Torii Review: A Smarter Way to Manage Your Team’s SaaS Ecosystem

Companies nowadays rely on a hodgepodge of SaaS solutions to manage different aspects of their business — from marketing to HR to bookkeeping to cybersecurity.

Although SaaS products solve a lot of management problems across multiple departments, they also present logistical challenges to the company’s IT team. These include tracking software ROI, managing user permissions, and identifying cybersecurity and compliance risks.

Torii is a SaaS management platform designed to help IT departments stay in control of their company’s software ecosystem. It provides IT managers with a user-friendly dashboard, where they can view insights on software utilization, streamline app onboarding of users, create workflows that automatically detect new apps, and more.

In this review, we will drill down into Torii’s key features to help you decide whether or not it’s the right SaaS management solution for your business.

Let’s get started.

1. Instant Insights

On Torii, the first thing IT managers will see is the “Insights” page where they’ll find real-time information on their software stack.

Keep in mind that effective SaaS management starts with total visibility over a company’s SaaS assets. With instant insights right off the bat, Torii delivers just that.

The overview gives you a quick count of the number of users and apps in your network. It also shows an approximation of your total software expenses.

To get the whole picture, you can highlight any of the cards (Users, Applications, and Expenses) and click the “See All” link. This will take you to a new section of Torii where you can unveil more in-depth data.

Let’s say you want a closer look at your expenses in the past 12 months. Navigating to the “Expenses” section will show you a breakdown of your software budget allocation, a chart of your expenses by the month, and a complete list of your paid applications.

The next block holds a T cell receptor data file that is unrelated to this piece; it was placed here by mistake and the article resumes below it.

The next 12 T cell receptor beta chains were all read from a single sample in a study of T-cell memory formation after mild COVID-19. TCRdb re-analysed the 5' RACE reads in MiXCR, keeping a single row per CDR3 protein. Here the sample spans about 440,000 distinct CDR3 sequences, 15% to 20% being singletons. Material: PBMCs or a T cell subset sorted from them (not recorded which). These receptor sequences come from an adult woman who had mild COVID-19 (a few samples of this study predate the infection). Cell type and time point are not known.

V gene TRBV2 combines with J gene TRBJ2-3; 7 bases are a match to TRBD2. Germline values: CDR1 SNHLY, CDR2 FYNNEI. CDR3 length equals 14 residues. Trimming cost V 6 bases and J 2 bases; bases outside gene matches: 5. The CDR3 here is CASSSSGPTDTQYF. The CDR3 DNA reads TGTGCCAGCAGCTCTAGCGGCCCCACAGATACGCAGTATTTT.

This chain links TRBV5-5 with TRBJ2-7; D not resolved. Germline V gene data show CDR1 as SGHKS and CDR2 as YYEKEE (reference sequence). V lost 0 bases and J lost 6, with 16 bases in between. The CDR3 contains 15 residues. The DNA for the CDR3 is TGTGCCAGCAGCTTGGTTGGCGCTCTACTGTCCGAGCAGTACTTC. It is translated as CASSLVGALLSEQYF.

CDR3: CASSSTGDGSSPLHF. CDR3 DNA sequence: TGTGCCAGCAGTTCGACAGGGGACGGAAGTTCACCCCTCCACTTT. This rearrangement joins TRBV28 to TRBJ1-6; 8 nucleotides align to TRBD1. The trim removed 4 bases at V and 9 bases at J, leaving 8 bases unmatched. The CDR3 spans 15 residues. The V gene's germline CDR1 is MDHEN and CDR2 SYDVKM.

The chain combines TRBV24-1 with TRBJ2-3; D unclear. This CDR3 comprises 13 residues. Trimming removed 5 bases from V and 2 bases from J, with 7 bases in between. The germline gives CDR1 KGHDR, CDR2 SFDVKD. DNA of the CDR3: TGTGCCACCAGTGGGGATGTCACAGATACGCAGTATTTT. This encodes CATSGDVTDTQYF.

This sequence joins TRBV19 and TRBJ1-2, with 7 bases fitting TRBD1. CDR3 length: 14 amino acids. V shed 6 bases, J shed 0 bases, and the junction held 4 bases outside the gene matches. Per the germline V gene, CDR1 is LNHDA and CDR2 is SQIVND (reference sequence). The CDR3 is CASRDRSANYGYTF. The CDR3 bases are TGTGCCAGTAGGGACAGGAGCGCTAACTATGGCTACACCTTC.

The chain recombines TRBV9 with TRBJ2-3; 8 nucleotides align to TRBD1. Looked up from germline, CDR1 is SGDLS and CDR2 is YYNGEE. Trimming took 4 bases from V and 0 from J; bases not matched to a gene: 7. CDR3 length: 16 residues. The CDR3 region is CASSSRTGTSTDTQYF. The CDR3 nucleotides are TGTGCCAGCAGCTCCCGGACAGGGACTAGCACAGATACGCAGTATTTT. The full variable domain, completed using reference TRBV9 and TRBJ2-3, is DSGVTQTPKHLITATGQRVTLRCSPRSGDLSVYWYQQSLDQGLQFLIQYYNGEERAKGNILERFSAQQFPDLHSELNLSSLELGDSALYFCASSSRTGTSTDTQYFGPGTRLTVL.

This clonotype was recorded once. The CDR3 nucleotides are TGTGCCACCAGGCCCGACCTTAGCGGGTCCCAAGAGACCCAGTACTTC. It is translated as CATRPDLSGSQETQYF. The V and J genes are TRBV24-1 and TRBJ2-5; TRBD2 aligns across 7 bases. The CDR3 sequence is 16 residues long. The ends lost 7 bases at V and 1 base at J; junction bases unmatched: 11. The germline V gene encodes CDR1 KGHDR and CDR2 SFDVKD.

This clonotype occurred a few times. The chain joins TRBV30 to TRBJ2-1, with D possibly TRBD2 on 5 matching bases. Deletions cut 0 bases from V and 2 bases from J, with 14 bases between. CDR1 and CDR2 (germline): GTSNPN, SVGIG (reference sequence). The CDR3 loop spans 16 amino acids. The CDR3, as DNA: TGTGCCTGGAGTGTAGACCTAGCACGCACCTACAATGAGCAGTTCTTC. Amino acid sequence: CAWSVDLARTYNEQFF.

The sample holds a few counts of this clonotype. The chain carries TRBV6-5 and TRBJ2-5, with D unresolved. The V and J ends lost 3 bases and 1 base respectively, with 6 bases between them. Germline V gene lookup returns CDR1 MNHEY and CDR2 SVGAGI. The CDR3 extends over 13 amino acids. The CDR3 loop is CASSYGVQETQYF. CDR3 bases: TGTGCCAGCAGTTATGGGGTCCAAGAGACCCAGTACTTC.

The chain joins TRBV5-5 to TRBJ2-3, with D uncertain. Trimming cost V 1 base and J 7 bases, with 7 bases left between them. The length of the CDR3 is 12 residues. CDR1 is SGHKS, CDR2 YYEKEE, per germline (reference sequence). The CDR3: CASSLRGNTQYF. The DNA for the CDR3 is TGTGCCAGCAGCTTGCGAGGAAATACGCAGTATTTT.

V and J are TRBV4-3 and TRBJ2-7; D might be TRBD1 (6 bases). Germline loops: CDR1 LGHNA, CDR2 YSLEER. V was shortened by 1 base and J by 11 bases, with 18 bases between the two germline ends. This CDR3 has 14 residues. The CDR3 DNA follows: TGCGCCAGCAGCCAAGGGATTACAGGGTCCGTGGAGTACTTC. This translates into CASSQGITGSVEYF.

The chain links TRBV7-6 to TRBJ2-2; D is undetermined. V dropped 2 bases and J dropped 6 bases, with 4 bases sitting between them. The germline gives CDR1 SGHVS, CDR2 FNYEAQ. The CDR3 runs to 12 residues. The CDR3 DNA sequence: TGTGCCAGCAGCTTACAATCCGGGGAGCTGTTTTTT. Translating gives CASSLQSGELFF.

The platform has more than enough data to help you tweak your software budget and identify your most expensive apps.

Where does Torii get all these figures from?

The platform includes an array of web browser extensions that can track the use of various web apps, in a privacy-friendly manner. It also integrates with your company’s Single Sign On (SSO) identity management platforms, like Okta or G-Suite, so that when employees use these user accounts to log in to SaaS apps, Torii can see what’s happening.

What’s more, if you use an Enterprise Resource Planning (ERP) platform like NetSuite, you can use an API integration to have Torii automatically import data from invoices, credit card statements, and other transaction records.

Alternatively, if you don’t use any of the above solutions, or if they aren’t picking up on everything, you can download a CSV file of your company’s credit card transactions and upload it to the platform. Torii’s database is constantly updated based on the credit card transactions of thousands of SaaS applications. So, for example, if you’re using Calendly, Torii recognizes the credit card statement row notation “CALENDLY LLC” and attributes it to the Calendly SaaS product.

2. On-Demand Reports

Apart from the data you get from the “Insights” page, Torii also offers an on-demand risk analysis report you can use to gauge the potential risk level of your applications.

Put simply, it works by identifying apps with, especially suspicious permissions, in case the platform was compromised by a hacker or its data otherwise used for unauthorized purposes. Some examples of these permissions are the ability to access information from your private channels, modify your profile, send messages on your behalf, and so on.

When you’re viewing the “Users” and “Applications” pages in Torii, you can also instantly generate CSV reports by clicking the “CSV” button on the upper-right corner of the screen. The report can then be sent easily over to your finance department, containing the complete, readable layout of your IT’s SaaS spend.